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Church records hold clues for family history

Carbon County is in the middle of eastern Pennsylvania, and in the middle of the county is the town of Jim Thorpe, formerly Mauch Chunk. In Mauch Chunk is a little old Lutheran church where the records of the maternal side of my father's family are kept. My sister has just been there for a family wedding. I wish I could have made the trip. In the copies of records my sister brought back are notes from some historian telling how the German Reformed and Lutheran Church of East Mauch Chunk was established.

"There was neither "Jew nor Gentile,' " the old notes say. "Protestants of various shades of persuasion as well as Catholics mingled side by side at the first services in the old schoolhouse."

The historian writes of the doubtful character of the wandering ministers who came through the area, gathering the assorted congregation. One "patronized the rum shop during the week, imbibing the spirits that do not tend toward Christianity." Think of it.

Another wore a silk top hat over a skull cap, performing alternately as a Catholic priest and minister of whatever other faith was called for.

"These were but precursors," the historian comments.

However, a plot of ground was purchased in 1853 and the old German church was formed. Into this congregation in this very year came John Rauchenberger, 45, a subject of the King of Bavaria, and my great-great-great-grandfather. His grandchildren all went to this little church and my sister has brought back their birth and communion records.

We have discovered some curious things from these. One: We had an Irish great-great grandmother. Another: We had a great Uncle Andrew who died of diphtheria at 30.

And an even stranger thing: People back then were recorded in the old church records as dying of "old age" at 64 and 68.

Think about that a while.

Anita Treiser, St. Petersburg programs manager in downtown redevelopment, was presented the Virginia H. Lazzara Community Service Award at the recent installation dinner of the Junior League of St. Petersburg.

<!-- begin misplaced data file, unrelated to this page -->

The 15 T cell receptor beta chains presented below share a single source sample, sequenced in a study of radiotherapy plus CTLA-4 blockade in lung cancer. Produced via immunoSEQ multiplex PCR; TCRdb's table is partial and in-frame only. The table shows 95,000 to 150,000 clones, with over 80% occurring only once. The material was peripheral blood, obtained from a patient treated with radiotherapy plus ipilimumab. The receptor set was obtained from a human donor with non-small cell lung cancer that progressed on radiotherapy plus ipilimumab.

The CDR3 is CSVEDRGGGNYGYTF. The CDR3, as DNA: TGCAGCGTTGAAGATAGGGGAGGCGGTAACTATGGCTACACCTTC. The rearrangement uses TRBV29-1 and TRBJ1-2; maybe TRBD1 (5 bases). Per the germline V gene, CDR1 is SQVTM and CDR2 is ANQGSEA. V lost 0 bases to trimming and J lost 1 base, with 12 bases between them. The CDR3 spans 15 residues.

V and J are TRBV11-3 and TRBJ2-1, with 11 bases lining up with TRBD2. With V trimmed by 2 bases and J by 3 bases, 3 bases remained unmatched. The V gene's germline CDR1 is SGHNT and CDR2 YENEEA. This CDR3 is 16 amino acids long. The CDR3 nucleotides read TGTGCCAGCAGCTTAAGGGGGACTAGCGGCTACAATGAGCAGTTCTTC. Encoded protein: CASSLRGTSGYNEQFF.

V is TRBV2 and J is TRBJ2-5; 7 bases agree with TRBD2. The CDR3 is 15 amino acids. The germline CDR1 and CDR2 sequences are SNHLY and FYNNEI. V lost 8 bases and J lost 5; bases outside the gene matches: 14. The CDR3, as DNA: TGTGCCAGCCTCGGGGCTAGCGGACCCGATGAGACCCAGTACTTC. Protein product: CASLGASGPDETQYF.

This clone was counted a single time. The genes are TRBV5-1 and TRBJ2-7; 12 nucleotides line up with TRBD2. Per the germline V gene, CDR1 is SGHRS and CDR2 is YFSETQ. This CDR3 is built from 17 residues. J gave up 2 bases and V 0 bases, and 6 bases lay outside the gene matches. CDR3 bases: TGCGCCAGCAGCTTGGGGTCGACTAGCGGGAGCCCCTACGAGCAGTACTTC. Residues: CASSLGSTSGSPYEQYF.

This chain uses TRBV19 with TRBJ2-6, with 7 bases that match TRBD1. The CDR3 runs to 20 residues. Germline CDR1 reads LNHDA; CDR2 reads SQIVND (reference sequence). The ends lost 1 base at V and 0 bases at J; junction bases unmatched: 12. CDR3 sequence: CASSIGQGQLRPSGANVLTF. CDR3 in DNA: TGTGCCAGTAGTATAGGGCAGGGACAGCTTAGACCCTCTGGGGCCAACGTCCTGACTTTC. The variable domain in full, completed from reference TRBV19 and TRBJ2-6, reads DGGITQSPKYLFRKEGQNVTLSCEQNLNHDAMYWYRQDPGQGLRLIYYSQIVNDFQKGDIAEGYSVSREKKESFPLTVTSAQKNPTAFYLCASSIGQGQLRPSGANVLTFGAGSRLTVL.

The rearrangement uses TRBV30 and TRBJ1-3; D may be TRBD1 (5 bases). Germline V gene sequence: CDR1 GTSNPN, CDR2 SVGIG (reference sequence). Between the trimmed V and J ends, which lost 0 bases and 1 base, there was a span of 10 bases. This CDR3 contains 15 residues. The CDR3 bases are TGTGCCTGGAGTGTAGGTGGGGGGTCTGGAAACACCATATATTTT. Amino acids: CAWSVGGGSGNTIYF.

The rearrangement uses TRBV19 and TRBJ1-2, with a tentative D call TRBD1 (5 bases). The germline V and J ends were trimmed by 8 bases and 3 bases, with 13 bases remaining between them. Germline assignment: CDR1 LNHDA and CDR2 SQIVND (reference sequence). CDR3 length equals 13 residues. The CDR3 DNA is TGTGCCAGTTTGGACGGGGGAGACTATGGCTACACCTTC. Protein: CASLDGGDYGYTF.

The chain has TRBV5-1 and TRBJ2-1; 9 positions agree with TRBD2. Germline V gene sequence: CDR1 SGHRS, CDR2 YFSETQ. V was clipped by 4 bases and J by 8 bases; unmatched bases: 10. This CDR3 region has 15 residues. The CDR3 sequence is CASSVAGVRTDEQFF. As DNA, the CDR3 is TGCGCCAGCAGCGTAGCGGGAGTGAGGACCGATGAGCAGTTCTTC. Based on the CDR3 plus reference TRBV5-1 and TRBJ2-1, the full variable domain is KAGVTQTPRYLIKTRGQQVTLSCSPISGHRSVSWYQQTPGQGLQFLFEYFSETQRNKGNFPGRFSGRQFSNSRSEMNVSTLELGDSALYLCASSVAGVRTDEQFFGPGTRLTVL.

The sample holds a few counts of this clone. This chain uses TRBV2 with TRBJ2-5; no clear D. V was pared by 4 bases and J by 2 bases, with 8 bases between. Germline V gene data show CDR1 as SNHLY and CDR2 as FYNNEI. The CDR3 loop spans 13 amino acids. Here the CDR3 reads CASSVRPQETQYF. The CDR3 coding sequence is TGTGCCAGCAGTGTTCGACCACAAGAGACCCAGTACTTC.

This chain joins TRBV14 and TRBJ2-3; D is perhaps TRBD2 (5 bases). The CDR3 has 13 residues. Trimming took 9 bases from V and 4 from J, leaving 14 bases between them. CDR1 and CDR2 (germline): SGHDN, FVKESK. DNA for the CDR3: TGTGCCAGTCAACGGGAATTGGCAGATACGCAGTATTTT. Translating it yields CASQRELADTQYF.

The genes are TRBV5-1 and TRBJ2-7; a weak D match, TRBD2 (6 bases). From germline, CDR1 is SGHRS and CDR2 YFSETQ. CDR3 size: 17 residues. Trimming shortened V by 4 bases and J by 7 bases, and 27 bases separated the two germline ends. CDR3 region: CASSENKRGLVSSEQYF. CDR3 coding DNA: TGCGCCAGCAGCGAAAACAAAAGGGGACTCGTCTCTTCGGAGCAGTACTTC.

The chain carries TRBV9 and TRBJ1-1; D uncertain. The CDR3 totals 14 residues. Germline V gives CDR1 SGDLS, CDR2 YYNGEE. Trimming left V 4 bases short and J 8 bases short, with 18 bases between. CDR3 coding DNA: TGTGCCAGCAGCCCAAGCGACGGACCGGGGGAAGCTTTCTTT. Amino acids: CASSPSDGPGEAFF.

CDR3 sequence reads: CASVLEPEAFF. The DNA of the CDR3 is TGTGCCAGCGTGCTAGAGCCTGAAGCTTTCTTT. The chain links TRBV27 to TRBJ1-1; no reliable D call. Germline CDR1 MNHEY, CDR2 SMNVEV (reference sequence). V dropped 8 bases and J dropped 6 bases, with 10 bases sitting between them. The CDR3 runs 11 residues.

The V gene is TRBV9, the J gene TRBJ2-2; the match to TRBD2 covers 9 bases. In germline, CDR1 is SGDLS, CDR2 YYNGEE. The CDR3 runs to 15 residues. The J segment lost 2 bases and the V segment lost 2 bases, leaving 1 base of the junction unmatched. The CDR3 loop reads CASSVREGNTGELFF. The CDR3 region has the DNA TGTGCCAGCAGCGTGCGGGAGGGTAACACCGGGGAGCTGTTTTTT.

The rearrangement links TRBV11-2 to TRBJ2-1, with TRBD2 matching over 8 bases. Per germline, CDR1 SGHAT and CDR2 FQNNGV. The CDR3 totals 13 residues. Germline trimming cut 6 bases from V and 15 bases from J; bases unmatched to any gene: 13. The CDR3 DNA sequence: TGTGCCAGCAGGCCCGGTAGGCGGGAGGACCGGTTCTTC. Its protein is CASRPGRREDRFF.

Ms. Treiser, who is serving her third year as president of the YWCA board, is on the advisory council for Retired Senior Volunteer Program (RSVP), has served the American Red Cross for 20 years and has been active in the United Way. Special Olympics is one of her chief interests and she has been active here and elsewhere. Involved on both sides of the bay, Ms. Treiser has taken part in Paint St. Pete Proud, Hillsborough River Cleanup, Big Brothers, Big Sisters, and has both cooked and delivered for Meals on Wheels.

She was selected for the Institute of Government Executive Fellows program at the University of South Florida, which she completed. She said it was a good opportunity for networking, learning administrative skills, new trends, hearing speakers, getting involved in projects, presentations, public speaking and educational opportunities.

With a full-time job where does her energy for community interests and projects come from?

"It provides a balance in my life," Ms. Treiser said. "I love what I do professionally, but there's another whole part of me that wants to give and share. This sort of thing has been a family tradition. I have two brothers in Naples who do the same things, and my parents were always involved. I believe that taking action does make a difference."

The award is named for the late Virginia H. Lazzara, a Junior League member who served the community in many ways, and after whom the YWCA emergency shelter has been named.

All Pinellas County public-school art teachers (about 160 people) were honored at a wine-and-cheese reception at the Salvador Dali Museum Thursday. The teachers are not strangers to the museum. Many bring students on field trips and come on their own as well.

"But this was just our way of honoring them because they do so much," said Wayne Atherholt, a museum official. "We feel their good work was illustrated through student art displayed around town during ARTWORKS!"

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